Federal Energy and Environmental Policy
Federal Energy and Environmental Policy
ACSF regularly comments on U.S. government proposals that impact the electric power sector and associated air emissions. Comments have been filed with the Federal Energy Regulatory Commission (FERC); the Department of Energy’s Office of Energy Efficiency and Renewable Energy (EERE); and the Environmental Protection Agency (EPA).
- On February 29, 2012, ACSF provided comments on FERC’s Staff White Paper on the Commission’s Role Regarding Environmental Protection Agency’s Mercury and Air Toxics Standards (MATS). ACSF suggested adjustments to EPA’s and FERC’s proposed MATS extension procedures to avoid unnecessary reliability problems, urging the adoption of an order (or orders) to require early, open and transparent planning that meaningfully involves state regulators and informed stakeholders.
- On March 2, 2011, ACSF commented on a Notice of Proposed Rulemaking regarding Integration of Variable Energy Resources (VERs). ACSF’s response focused on the fair allocation of costs for the ancillary services needed to support more renewable energy. The Foundation also supported Chairman Wellinghoff’s goal of encouraging VERs and natural gas to partner as a means of creating a cleaner baseload system for electricity generation.
- On May 13, 2010, ACSF responded to FERC’s request for comment on a proposal to pay market prices for energy demand response resources. In its submission, ACSF voiced concern over the unintended consequences for air emissions and the impact on cleaner supply side resources.
- On January 7, 2013, ACSF submitted comments on EPA’s recent proposed rule that addresses, inter alia, the “Reconsideration of Certain New Source and Startup/Shutdown Issues: National Emissions Standards for Hazardous Air Pollutants From Coal- and Oil-Fired Electric Utility Steam Generating Units.”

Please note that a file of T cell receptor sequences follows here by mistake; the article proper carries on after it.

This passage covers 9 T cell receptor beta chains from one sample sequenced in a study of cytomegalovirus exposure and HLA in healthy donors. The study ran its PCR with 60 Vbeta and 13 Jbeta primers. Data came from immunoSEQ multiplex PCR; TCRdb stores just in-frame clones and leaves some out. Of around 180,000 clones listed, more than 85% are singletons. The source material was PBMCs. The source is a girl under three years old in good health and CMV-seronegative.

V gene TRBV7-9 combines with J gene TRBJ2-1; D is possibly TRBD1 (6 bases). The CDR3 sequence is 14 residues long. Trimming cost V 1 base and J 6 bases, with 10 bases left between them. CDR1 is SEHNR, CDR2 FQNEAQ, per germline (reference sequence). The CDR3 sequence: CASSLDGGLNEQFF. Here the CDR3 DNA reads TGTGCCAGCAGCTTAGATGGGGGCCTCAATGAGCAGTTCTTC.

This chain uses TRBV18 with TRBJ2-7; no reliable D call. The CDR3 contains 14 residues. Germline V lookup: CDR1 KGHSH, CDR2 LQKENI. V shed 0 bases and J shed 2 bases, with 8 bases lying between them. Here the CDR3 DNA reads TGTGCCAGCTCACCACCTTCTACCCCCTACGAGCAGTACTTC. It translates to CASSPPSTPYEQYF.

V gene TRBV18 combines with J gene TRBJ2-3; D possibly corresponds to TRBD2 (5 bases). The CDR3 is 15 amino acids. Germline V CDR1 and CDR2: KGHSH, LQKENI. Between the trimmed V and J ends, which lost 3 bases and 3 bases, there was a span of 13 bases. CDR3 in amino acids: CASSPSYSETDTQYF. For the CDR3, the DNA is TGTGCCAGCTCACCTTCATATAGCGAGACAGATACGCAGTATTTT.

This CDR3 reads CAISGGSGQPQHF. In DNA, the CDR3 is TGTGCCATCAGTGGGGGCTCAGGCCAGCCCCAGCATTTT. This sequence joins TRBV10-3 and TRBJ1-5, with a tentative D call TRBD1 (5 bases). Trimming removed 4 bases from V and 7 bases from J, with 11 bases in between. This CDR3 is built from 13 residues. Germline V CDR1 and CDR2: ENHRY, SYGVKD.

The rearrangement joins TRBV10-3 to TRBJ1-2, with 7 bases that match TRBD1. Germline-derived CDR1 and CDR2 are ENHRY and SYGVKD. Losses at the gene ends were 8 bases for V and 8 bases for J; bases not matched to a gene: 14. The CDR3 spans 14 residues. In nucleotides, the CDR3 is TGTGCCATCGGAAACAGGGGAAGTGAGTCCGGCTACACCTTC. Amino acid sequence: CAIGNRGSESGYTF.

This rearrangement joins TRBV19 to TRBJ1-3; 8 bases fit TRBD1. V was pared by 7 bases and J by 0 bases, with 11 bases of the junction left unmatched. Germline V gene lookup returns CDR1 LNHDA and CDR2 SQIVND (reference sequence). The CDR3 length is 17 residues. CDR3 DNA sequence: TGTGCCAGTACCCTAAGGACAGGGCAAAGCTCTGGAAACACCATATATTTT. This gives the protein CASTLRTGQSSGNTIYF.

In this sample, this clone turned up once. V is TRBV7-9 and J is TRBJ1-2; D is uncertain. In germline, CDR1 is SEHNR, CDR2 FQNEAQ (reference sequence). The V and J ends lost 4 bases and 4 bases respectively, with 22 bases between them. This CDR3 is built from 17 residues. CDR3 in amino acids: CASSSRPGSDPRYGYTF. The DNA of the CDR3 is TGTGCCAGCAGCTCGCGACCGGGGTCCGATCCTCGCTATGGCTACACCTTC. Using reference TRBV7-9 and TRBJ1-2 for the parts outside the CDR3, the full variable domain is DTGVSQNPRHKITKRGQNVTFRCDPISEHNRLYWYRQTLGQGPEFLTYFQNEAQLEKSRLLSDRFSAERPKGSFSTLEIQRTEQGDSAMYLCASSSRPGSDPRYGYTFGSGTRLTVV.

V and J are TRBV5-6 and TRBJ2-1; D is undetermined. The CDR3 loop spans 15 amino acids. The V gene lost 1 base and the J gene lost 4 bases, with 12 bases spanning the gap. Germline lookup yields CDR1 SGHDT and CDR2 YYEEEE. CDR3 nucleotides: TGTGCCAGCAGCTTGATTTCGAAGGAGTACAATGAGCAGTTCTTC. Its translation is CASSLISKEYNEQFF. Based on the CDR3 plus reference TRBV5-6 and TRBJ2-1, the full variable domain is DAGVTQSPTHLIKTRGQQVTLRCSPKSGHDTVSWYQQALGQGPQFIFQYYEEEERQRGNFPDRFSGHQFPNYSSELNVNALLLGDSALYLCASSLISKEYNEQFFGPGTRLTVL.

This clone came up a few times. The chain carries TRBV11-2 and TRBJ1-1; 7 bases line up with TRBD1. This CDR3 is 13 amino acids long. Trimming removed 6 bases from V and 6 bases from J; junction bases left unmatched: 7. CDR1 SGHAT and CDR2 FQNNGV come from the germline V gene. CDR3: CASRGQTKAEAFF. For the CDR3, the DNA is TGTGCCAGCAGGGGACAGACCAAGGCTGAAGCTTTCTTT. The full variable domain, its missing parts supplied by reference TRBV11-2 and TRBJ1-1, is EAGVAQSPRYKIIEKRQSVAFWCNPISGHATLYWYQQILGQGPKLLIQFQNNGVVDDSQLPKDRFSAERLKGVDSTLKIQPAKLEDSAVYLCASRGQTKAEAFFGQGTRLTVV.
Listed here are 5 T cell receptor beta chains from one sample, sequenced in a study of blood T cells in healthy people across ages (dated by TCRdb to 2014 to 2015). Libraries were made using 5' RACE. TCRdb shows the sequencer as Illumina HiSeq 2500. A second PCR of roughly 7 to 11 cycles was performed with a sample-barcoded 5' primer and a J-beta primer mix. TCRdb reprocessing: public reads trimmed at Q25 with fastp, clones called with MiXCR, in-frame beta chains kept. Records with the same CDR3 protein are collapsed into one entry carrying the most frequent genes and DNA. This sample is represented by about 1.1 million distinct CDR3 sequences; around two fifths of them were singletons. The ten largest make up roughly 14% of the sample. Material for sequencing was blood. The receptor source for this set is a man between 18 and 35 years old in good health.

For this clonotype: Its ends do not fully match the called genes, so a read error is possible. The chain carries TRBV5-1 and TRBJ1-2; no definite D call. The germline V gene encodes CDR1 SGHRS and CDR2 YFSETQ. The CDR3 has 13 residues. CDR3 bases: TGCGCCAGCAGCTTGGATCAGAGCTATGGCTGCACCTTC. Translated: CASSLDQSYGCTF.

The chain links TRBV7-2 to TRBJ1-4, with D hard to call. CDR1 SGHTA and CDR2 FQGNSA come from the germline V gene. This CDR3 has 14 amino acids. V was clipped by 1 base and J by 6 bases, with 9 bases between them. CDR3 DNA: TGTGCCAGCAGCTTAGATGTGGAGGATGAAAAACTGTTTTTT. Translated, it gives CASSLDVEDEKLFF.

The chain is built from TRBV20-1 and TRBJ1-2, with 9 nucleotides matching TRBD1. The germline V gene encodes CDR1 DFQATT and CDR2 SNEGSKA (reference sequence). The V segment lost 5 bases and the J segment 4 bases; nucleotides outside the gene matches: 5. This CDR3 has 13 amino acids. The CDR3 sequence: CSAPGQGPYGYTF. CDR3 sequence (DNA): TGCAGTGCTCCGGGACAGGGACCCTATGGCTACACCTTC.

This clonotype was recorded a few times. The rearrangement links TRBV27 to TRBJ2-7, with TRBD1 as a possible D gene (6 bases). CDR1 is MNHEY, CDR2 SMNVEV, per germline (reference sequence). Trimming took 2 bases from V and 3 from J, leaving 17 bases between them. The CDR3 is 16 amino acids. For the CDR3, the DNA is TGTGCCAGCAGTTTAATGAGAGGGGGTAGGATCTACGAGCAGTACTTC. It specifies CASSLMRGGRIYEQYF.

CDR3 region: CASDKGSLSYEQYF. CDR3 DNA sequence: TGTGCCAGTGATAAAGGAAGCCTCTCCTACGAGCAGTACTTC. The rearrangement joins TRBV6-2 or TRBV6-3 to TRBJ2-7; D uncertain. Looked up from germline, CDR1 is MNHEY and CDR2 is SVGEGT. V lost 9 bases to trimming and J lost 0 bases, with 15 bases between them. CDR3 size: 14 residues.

- On June 25, 2012, ACSF submitted comments to EPA to support their proposed standards for greenhouse gas emissions from new fossil fuel-fired power plants. The Foundation also suggested multiple approaches for EPA to strengthen the rule’s implementation.
- On August 4, 2011, the Foundation filed comments supporting EPA’s proposed rules to reduce the emission of hazardous air pollutants (HAPs), such as mercury and acid gases, from power plants. ACSF urged the EPA to spell out how existing power plants could comply with the new rules by burning more natural gas which does not produce the same harmful pollutants. ACSF said substituting gas for more polluting fuels should qualify as one of the “maximum achievable control technology” (MACT) choices that would be mandated by the new EPA rules.
- On October 1, 2010, ACSF provided comments to support EPA’s proposed Clean Air Transport Rule and explained how its emission allocation method and other components of the proposal could be improved.
- On March 22, 2010, ACSF replied to the agency’s request for comment on its proposal to tighten National Ambient Air Quality Standards (NAAQS). ACSF urged EPA to move forward on its proposal and to explicitly recognize the major role natural gas can play in enabling regulated parties to comply with more stringent ozone standards in a cost-effective and timely way.
- On April 11, 2012, ACSF submitted comments on DOE’s proposed “Petroleum Reduction and Alternative Fuel Consumption Requirements for Federal Fleets,” strongly supporting the Proposed Rule’s goals but explaining how it could better encourage consumption of alternative transportation fuels like natural gas.
- On January 30, 2012, ACSF filed comments on DOE’s forthcoming transmission congestion study and urged DOE to take into account future increases in gas-fired generation. ACSF noted that gas-fired units can be located close to load and, thus, can provide a key means of alleviating transmission constraints. Congress has directed DOE to conduct a study every three years on electric transmission congestion and constraints, and ACSF similarly advised DOE to better consider the role of natural gas in complementing renewables, and as a cleaner alternative to coal for their 2009 study.
- On October 29, 2010, the Foundation answered DOE’s request for comments on a proposal to modify the methods it uses to measure the energy use and emissions from consumer appliances. ACSF supported DOE’s adoption of full fuel-cycle measures for benchmarking the energy efficiency of appliances. The Foundation also urged more widespread use of fuel-cycle principles in DOE’s standards setting so as to provide the public more complete information in the greenhouse gas footprint of appliances.